Corot’s earliest plein air works are truly prodigious in their quality, and his development of the art. By the time that the Impressionists were painting outdoors, after 1841, oil paint was widely available in far more convenient metal tubes. But when Corot was in Italy he enjoyed no such luxuries: paint came in small bladders which were far less portable and much messier to work with. Painting plein air in oils during the 1820s was difficult, cumbersome, and perverse in the extreme.
Given that Corot had only started formal instruction in painting in about 1821, to be producing work of such high quality in just five years was remarkable. Aside from the technical issues, a plein air painter has to work quickly whilst the light remains fairly constant, and has very limited opportunity for corrections. Whilst some of his Italian plein air works may have taken more than one session, which can allow time to scrape and rework passages, as he painted on fragile paper the opportunities would have been much more limited than when working on more robust canvas.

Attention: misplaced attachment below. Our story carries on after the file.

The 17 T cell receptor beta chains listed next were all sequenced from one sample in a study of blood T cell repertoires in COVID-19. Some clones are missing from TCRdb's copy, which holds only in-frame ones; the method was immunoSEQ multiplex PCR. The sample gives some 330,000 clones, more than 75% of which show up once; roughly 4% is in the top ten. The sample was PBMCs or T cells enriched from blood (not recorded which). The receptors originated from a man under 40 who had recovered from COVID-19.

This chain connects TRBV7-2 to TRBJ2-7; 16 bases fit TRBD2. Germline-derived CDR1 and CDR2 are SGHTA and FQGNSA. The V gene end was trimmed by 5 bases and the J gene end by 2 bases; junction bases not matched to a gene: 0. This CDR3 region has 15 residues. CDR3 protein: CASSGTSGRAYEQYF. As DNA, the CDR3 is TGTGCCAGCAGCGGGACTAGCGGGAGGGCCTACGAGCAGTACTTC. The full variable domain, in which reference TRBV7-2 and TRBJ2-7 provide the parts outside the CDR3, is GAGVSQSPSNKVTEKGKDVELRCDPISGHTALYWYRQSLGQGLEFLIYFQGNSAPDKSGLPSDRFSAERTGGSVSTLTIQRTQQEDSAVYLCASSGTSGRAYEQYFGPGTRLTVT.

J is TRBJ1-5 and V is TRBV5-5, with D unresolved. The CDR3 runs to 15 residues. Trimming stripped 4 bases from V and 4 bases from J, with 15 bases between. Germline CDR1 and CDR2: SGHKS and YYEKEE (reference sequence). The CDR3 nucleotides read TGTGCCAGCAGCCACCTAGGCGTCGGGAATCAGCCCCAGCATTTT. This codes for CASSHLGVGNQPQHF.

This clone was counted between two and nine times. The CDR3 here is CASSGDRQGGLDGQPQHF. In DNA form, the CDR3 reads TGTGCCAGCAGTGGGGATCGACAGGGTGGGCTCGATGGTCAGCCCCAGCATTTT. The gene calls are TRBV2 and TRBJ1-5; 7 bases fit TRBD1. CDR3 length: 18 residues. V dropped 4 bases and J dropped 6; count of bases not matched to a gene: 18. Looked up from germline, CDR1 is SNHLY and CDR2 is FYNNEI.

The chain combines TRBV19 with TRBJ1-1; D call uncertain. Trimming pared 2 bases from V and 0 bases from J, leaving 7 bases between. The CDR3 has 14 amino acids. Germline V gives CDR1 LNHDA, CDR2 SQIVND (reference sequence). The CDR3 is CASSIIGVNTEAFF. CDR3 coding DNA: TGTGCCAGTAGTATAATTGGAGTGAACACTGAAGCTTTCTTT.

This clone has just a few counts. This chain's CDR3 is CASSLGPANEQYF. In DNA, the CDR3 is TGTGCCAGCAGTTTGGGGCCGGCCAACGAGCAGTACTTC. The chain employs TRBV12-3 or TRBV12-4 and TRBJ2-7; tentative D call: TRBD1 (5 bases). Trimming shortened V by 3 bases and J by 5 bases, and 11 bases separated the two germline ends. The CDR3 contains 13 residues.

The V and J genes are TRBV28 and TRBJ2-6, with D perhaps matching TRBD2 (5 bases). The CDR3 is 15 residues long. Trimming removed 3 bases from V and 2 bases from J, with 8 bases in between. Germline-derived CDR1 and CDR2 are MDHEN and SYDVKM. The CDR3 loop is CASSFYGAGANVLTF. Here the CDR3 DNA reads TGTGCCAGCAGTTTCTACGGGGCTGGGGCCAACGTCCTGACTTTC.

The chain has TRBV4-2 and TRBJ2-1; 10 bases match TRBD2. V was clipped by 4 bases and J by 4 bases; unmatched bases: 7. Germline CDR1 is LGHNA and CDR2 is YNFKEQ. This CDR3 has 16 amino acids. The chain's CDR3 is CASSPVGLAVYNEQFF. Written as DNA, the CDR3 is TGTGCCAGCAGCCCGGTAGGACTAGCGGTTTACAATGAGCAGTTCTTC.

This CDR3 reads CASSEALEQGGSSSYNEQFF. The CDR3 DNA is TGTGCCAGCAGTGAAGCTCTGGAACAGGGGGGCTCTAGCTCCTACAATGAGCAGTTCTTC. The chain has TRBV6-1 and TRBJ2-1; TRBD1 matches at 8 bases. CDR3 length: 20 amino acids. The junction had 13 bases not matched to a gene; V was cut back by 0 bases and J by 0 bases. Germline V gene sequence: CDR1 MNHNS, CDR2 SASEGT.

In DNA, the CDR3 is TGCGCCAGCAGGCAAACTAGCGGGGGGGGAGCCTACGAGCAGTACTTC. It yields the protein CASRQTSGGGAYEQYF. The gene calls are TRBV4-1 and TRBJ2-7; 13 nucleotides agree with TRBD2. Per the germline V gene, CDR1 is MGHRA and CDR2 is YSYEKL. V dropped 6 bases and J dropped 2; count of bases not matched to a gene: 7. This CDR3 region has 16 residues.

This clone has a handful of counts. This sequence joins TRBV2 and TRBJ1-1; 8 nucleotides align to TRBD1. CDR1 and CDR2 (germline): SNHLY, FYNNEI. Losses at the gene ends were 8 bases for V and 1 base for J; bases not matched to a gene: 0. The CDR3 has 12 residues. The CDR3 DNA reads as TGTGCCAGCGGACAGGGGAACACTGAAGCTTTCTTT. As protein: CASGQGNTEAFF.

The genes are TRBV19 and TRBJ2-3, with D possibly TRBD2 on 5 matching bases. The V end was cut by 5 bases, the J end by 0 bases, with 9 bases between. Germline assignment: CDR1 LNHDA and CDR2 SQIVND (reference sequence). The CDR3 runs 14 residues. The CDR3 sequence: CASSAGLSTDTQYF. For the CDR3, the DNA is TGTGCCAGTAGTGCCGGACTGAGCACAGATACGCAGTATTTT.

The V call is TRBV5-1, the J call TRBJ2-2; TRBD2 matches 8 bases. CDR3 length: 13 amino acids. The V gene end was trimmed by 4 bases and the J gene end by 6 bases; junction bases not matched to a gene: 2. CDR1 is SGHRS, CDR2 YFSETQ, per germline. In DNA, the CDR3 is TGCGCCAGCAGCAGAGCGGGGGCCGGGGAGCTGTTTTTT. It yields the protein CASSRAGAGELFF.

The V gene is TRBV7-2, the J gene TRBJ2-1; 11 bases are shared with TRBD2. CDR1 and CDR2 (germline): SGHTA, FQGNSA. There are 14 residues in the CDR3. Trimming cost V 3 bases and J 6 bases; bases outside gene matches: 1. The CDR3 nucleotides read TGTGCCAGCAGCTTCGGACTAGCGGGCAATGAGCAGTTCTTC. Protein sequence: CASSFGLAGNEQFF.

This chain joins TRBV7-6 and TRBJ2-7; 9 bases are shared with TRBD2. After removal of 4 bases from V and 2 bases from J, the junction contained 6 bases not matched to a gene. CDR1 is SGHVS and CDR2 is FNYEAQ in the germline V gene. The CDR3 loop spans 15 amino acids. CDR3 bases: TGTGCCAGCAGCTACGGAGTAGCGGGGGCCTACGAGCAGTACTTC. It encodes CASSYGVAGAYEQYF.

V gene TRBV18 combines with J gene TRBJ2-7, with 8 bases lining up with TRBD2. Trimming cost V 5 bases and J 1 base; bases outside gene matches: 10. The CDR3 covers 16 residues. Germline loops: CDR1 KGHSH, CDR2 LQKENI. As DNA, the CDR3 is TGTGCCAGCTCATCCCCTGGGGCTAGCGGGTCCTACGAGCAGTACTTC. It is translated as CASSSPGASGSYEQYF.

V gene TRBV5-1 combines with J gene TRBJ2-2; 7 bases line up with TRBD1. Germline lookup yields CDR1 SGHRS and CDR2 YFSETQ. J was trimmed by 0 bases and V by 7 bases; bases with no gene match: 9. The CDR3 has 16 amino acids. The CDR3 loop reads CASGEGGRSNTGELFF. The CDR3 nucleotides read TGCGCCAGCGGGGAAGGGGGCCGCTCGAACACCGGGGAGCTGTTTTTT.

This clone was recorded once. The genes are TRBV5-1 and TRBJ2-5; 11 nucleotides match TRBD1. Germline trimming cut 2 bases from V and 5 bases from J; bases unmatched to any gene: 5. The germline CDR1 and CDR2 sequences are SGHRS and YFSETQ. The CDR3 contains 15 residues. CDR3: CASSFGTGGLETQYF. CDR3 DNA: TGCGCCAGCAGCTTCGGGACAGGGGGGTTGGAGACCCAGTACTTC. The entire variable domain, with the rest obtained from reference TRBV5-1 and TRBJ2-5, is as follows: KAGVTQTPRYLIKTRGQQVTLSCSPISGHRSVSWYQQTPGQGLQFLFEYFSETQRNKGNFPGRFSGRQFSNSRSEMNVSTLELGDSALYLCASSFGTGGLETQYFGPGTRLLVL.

Great experience is the normal requirement for such successful and expressive plein air paintings, which enables the painter to quickly sketch the motif with accuracy first time round. To have reached such fluency so early in his career is a good indication not only of great artistic talent, but also of enormous technical skill.
We are very fortunate to be able to appreciate these astonishing and expressive paintings today, as well as enjoying the effect that they had on painting in the rest of the nineteenth century.
Most of the recent literature dates back to the 1990s and events celebrating Corot’s bicentenary, with disappointingly little since.